In my earlier years, the allure of poetry was always strong. So, when asked to write essays in high school English classes, I would sometimes submit poems to tell the story. However, some teachers welcomed my creative approach with praise, whilst others didn’t appreciate rule-breaking behavior.
I continued to write poetry well into my 30s. Then, I stopped.
Reinspired to Write Again
Recently, I’ve been re-inspired by the founder of a facilitation course I’ve been taking. Tara Mohr has shared her magical poems during this global pandemic. Certainly, poetry can lull our nervous systems into a calmer rhythm. And, it can remove us from fear and transport us into another realm.
As Mohr says, “poetry can connect us to a more intuitive place in ourselves, a place of vast knowing – the deeper place in us that finds meaning and hope even as the mind races or panics.”
Moreover, as I finished a recent blog to share 8 essential strategies for your pandemic survival, I forgot to include how words can help us during times of fear and struggle. But, indeed they can and when in the form of a poem, we can delve inward to find calm.
Therefore, I wanted to share it with you in hopes that it will offer respite from this challenging time. Enjoy it.
In any creative feat
(by which I mean your work, your art, your life)
there will be downtimes.
Or so it seems.
Just as the earth is busy before the harvest
and a baby grows before its birth,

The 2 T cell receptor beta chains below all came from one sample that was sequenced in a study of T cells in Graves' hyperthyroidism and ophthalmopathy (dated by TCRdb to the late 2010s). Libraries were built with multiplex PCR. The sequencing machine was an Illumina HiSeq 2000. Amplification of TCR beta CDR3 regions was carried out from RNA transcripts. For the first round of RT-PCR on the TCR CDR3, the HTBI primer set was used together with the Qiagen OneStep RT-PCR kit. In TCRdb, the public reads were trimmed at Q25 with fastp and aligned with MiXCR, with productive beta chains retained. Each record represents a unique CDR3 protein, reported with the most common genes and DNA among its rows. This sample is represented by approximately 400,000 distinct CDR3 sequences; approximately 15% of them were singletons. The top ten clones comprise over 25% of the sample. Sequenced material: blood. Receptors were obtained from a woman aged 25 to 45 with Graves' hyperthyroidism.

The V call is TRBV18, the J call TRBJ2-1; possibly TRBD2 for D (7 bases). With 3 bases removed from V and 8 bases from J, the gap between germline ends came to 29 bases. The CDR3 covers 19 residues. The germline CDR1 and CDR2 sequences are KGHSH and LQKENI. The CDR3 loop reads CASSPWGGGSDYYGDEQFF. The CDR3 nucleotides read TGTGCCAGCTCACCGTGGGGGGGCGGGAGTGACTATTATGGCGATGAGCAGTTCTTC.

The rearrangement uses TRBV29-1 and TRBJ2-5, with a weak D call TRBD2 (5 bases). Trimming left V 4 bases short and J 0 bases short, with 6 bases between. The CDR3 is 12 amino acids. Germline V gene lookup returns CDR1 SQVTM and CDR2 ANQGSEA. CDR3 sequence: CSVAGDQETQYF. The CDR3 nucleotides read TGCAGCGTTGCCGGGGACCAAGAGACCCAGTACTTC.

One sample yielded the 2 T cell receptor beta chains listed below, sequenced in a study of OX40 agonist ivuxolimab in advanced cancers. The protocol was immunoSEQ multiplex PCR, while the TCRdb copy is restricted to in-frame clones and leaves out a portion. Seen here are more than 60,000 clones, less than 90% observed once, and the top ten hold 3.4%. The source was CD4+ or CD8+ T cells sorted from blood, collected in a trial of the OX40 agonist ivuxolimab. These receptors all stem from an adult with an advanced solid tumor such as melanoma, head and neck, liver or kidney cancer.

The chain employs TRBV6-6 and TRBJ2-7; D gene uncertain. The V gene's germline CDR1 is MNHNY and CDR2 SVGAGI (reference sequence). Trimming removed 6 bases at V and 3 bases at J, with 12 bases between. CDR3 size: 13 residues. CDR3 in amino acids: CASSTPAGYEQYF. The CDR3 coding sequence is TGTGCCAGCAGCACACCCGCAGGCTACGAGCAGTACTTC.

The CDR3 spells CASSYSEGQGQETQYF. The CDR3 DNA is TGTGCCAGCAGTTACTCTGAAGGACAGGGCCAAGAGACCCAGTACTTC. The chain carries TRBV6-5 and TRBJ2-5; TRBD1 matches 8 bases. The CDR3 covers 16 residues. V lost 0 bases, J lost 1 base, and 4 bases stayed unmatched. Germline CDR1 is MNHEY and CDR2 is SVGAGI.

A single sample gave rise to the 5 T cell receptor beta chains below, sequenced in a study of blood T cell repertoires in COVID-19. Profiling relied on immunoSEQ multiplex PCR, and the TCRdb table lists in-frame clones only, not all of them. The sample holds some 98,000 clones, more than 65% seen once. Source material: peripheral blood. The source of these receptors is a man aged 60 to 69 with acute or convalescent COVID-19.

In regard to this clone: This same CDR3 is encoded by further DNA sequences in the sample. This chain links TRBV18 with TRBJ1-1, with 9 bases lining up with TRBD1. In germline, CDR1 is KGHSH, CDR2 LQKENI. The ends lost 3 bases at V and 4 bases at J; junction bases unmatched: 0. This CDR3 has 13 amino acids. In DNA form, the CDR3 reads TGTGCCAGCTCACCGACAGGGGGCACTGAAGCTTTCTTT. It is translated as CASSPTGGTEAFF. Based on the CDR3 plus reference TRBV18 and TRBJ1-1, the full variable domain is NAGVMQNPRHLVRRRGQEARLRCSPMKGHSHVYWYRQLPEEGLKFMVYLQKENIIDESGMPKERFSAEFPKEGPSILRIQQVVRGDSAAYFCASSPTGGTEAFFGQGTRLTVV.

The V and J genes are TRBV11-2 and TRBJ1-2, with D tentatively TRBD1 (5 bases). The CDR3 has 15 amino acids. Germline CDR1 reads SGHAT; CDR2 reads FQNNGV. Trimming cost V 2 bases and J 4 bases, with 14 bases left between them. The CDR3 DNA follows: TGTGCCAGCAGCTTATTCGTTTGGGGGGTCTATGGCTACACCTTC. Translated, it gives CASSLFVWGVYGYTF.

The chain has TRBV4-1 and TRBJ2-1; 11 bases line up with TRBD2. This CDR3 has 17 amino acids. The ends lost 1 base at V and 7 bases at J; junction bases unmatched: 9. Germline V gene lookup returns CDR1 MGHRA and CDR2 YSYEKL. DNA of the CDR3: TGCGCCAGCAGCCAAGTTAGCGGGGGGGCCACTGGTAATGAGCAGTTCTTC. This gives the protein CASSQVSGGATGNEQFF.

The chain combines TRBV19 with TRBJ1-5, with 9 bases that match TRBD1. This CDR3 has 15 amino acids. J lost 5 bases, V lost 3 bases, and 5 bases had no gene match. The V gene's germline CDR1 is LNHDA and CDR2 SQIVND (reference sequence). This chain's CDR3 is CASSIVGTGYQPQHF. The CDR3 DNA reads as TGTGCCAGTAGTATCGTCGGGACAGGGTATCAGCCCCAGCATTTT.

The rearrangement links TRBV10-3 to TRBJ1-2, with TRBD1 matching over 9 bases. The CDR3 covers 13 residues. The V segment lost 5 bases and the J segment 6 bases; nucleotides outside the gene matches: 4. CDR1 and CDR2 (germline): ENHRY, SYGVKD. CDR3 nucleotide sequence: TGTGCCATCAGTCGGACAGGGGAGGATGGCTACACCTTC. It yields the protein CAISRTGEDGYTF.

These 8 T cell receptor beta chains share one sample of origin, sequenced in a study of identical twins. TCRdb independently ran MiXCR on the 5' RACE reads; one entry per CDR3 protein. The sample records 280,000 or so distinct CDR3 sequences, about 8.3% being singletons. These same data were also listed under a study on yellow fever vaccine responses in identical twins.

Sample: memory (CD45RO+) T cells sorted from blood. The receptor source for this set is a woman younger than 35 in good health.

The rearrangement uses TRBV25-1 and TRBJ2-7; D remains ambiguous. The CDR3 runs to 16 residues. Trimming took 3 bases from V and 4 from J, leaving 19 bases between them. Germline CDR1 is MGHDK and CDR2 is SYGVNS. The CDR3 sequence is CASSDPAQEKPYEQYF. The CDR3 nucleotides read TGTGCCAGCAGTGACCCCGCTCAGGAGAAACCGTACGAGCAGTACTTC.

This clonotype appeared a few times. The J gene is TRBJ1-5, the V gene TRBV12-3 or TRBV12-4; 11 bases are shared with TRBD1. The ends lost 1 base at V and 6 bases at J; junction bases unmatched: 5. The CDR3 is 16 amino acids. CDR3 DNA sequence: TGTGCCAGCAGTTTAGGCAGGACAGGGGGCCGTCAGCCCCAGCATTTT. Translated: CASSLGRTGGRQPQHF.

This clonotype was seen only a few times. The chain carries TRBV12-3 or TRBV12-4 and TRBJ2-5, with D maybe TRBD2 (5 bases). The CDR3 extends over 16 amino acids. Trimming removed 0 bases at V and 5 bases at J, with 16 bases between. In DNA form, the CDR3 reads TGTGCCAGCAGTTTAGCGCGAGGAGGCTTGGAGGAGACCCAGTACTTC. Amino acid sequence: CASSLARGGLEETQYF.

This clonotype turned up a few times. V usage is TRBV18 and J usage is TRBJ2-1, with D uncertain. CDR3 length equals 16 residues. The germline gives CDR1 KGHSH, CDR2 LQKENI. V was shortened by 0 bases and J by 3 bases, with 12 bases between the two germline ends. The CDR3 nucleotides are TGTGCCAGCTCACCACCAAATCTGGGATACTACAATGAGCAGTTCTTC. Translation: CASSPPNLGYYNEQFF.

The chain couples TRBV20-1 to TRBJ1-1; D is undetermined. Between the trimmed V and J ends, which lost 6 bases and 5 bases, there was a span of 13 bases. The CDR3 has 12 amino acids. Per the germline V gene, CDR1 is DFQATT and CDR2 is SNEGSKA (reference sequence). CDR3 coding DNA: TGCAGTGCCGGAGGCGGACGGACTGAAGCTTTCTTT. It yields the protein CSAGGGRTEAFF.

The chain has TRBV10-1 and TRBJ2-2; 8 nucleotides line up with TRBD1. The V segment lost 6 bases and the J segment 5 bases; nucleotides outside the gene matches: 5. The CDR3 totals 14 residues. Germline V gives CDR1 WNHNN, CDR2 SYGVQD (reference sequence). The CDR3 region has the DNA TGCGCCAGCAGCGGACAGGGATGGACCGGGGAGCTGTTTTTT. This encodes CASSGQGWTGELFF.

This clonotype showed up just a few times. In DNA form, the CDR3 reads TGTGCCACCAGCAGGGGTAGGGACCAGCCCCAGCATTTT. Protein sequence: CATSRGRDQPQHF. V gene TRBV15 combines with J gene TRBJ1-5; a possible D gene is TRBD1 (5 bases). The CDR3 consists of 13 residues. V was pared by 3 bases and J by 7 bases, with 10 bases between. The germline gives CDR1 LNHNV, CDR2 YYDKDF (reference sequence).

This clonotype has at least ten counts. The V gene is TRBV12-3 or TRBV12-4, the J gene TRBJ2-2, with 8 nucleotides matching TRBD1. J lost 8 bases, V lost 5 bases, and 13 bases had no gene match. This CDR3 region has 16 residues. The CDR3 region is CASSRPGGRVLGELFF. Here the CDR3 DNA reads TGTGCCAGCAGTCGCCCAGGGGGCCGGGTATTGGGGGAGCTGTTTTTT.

there is no silence in you.
There is no time of nothingness.
during the quiet times, when the idea flow is hushed and hard to find
you trusted (and yes I mean trusted)
that the well was filling, the waters moving?
What if you trusted
that for the rest of eternity,
without prodding, without self-discipline,
without getting over being yourself,
you would be gifted every ounce of productivity you need?
What would leave you? What would open?
And what if during the quiet times you ate great meals
and leaned back to smile at the stars,
and saw them there, as they always are,
There are seasons and harvest is only a fraction of one of them.
We forget this.
There is the rhythm that made everything.
The next time you stand in the kitchen, leaning,
the next time a moment of silence catches you there,
hear it, that rhythm, and let it place a stone in your spine.
Let it bring you some place beautiful.
– Tara Mohr
Isn’t that lovely? Do you write poetry? Do you have an appreciation for it? I’d love to know.